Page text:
Plasma atrial natriuretic factor during chronic thoracic inferior vena caval constriction.
The effects of chronic constriction of the thoracic inferior vena cava (TIVCC) on plasma atrial natriuretic factor (pANF) were studied in conscious dogs (n = 5). TIVCC decreased left and right atrial pressure and led to a decrease in pANF concentration from 199 +/- 12 to 104 +/- 14 pg/ml while plasma renin and vasopressin concentrations increased. These hormonal changes were associated with a significant fall in sodium excretion to less than 5 meg/day. pANF remained suppressed during chronic TIVCC as the dogs expanded their extracellular fluid volume and developed ascites. Acute release of TIVCC resulted in abrupt increases in left and right atrial pressure but only a modest rise in pANF from 96 +/- 16 to 185 +/- 45 pg/ml. The magnitude of the rise in pANF (twofold) contrasted sharply with the eightfold increase in sodium excretion that occurred over the first 24 hours. Our data suggest that decrease in atrial pressure below normal results in a decline in pANF, which, acting in concert with the activated renin-angiotensin system and vasopressin, may contribute to sodium retention. On the other hand, during acute release of TIVCC, which markedly increased atrial pressure and sodium excretion, pANF only returned to control levels. These data suggest that ANF release may be attenuated during chronic reduction in atrial pressure and also raise a question concerning the magnitude of the primary role of ANF in this natriuretic response.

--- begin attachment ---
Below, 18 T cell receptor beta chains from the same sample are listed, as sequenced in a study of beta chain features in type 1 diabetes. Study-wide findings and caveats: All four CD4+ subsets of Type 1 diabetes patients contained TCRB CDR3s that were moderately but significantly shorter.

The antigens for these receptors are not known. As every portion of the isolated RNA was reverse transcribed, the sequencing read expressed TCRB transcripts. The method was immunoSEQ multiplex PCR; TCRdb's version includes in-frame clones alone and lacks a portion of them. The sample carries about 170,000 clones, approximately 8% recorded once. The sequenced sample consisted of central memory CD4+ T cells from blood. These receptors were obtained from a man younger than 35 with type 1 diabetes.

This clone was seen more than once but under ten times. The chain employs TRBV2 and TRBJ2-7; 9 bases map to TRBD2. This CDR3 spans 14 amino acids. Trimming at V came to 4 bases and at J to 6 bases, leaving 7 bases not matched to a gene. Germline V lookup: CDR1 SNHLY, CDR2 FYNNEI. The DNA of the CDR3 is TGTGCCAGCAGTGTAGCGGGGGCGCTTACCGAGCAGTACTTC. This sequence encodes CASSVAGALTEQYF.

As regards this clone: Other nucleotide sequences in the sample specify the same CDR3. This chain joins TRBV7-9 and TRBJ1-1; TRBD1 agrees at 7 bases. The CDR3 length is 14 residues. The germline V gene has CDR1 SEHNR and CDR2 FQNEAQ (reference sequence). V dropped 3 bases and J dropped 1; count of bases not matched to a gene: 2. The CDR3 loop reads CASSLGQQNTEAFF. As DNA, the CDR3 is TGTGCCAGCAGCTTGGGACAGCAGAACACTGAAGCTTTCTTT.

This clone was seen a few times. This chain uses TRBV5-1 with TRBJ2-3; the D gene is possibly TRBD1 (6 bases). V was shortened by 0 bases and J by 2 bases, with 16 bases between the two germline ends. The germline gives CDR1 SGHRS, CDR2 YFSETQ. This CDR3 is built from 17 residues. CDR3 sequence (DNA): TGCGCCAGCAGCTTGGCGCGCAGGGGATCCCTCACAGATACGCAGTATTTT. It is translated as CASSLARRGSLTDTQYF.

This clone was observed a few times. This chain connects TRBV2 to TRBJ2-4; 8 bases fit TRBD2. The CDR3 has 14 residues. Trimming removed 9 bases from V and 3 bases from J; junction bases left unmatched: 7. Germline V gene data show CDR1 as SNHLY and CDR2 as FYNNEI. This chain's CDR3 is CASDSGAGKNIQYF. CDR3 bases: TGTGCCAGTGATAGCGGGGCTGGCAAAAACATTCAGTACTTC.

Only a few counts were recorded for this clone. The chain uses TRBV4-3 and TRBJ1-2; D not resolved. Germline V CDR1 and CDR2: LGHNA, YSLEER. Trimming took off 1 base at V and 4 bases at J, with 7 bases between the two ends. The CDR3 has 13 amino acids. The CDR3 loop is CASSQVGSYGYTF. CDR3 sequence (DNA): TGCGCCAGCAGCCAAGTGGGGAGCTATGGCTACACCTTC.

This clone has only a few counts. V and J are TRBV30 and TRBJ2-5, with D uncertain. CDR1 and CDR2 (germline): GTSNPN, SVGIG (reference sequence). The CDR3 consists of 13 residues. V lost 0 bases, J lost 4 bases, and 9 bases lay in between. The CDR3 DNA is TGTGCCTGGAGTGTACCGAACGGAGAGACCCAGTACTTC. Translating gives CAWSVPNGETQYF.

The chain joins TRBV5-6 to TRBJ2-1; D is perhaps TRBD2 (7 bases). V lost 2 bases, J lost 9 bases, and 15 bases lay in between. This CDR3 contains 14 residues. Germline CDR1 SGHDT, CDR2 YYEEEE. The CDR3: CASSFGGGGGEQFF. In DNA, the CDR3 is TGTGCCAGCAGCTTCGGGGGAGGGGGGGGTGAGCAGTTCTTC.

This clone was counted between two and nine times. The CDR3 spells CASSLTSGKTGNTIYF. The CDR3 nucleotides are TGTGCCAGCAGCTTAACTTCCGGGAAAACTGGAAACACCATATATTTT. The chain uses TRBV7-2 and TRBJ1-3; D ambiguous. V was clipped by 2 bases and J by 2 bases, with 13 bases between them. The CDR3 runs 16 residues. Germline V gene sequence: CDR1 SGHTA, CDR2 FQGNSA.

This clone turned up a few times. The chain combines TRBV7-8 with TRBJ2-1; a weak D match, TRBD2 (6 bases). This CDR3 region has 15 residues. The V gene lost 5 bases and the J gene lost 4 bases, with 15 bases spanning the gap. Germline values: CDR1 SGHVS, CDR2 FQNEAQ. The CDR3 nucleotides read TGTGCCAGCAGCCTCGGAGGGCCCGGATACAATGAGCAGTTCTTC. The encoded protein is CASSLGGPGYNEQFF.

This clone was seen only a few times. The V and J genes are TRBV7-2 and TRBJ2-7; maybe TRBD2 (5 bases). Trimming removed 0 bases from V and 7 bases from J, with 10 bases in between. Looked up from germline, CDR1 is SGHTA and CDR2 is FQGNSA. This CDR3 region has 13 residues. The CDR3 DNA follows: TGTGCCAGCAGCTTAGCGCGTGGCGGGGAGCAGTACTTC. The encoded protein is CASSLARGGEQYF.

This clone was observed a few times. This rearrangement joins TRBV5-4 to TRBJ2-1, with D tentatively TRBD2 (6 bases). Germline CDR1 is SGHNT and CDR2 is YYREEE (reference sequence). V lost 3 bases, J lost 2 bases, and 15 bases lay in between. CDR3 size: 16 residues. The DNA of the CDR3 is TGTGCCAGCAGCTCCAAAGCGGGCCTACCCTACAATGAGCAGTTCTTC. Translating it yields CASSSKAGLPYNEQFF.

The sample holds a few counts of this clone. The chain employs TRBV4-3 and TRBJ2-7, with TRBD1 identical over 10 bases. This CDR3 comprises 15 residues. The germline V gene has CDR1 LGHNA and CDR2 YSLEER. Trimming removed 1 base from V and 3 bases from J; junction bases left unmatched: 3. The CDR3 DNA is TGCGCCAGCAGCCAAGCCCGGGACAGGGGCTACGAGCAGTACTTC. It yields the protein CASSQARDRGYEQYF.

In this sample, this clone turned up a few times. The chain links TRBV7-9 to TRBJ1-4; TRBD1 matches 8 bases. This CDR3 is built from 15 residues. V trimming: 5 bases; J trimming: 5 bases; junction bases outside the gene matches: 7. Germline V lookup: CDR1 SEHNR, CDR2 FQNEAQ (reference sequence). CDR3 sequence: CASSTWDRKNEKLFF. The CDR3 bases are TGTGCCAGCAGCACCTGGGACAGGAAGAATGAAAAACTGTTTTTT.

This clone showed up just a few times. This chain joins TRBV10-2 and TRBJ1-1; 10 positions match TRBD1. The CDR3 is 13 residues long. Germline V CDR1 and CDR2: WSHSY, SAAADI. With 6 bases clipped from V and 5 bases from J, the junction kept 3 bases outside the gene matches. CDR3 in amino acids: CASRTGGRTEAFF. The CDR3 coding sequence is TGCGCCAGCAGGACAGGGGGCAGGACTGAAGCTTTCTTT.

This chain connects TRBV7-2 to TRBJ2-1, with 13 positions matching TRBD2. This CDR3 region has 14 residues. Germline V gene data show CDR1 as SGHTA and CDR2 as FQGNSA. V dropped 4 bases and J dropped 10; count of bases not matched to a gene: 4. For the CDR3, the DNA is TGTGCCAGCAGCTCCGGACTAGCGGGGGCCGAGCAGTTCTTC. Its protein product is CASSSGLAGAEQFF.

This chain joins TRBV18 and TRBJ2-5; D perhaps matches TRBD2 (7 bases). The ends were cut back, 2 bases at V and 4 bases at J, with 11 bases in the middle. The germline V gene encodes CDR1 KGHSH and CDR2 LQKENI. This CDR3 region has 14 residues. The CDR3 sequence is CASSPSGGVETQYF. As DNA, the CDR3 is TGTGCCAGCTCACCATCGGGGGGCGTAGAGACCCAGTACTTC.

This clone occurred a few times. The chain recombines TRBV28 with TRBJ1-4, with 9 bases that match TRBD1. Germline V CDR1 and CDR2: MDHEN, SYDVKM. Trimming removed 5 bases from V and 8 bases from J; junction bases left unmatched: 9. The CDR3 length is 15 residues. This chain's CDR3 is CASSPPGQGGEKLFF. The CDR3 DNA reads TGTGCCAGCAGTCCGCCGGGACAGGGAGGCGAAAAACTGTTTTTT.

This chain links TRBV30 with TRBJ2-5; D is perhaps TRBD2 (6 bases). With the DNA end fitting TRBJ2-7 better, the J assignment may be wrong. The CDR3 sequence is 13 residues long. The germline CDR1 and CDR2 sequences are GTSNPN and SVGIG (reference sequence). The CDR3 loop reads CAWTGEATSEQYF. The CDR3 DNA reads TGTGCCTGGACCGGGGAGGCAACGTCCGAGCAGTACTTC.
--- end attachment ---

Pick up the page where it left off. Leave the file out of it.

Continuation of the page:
- Copyright © 1988 by American Heart Association